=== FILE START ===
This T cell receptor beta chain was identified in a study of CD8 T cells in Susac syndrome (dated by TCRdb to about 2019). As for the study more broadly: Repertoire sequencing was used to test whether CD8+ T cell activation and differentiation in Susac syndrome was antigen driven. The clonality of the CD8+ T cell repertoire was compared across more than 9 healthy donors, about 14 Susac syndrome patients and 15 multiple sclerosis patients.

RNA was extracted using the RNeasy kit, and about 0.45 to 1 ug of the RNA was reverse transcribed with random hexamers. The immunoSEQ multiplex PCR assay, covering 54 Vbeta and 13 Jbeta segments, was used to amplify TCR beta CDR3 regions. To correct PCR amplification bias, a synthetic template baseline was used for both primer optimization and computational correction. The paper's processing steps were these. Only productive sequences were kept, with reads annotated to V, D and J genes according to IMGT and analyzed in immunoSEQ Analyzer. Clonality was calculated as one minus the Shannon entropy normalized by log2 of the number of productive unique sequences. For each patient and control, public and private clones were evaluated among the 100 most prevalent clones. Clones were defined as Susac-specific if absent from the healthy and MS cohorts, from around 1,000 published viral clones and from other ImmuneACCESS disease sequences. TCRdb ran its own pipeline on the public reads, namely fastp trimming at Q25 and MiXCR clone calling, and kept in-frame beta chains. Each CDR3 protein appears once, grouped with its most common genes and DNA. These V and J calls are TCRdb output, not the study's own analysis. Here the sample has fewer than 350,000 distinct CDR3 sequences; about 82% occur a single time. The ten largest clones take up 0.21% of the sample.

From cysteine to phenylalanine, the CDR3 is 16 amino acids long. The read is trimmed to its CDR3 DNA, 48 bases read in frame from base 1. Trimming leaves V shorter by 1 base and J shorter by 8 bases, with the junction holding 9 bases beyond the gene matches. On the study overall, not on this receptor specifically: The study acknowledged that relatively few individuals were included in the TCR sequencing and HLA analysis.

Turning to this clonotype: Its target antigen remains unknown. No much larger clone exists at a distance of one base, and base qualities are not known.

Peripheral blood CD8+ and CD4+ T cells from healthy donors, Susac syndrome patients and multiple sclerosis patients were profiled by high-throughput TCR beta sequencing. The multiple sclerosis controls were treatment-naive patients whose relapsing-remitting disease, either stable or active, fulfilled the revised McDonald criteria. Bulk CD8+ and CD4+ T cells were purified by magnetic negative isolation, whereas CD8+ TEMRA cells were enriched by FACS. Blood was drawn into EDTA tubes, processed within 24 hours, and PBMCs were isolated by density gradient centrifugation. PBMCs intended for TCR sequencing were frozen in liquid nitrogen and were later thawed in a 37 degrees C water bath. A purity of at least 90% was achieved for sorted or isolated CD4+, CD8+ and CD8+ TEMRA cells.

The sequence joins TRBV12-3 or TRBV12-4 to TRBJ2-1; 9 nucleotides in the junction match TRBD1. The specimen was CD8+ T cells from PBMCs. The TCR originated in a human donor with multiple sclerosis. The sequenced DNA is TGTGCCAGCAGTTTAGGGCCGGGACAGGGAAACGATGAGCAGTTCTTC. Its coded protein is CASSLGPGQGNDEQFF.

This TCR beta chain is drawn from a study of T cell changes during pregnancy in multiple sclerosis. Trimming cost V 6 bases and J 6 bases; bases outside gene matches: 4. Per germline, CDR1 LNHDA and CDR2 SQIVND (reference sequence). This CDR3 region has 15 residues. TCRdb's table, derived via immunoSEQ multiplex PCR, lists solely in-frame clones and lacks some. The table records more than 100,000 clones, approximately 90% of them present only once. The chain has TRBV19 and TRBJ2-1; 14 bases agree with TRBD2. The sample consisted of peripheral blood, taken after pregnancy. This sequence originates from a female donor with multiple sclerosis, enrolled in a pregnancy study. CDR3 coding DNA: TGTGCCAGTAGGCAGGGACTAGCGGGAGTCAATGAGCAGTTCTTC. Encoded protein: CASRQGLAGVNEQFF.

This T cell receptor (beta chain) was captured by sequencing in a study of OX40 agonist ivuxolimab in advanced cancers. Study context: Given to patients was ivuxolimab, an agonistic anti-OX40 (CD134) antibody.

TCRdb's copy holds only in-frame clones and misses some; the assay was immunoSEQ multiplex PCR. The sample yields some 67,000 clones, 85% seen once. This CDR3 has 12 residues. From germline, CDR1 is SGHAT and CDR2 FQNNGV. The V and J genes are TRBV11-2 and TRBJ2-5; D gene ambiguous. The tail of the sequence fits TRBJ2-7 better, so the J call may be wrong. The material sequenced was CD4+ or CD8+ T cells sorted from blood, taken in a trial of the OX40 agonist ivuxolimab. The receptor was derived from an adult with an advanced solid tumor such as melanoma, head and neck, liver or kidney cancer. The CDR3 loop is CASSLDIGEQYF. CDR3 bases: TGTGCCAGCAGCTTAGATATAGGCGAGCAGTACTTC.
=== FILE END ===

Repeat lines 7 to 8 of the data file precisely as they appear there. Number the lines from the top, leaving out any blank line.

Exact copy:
This TCR beta chain is drawn from a study of T cell changes during pregnancy in multiple sclerosis. Trimming cost V 6 bases and J 6 bases; bases outside gene matches: 4. Per germline, CDR1 LNHDA and CDR2 SQIVND (reference sequence). This CDR3 region has 15 residues. TCRdb's table, derived via immunoSEQ multiplex PCR, lists solely in-frame clones and lacks some. The table records more than 100,000 clones, approximately 90% of them present only once. The chain has TRBV19 and TRBJ2-1; 14 bases agree with TRBD2. The sample consisted of peripheral blood, taken after pregnancy. This sequence originates from a female donor with multiple sclerosis, enrolled in a pregnancy study. CDR3 coding DNA: TGTGCCAGTAGGCAGGGACTAGCGGGAGTCAATGAGCAGTTCTTC. Encoded protein: CASRQGLAGVNEQFF.

This T cell receptor (beta chain) was captured by sequencing in a study of OX40 agonist ivuxolimab in advanced cancers. Study context: Given to patients was ivuxolimab, an agonistic anti-OX40 (CD134) antibody.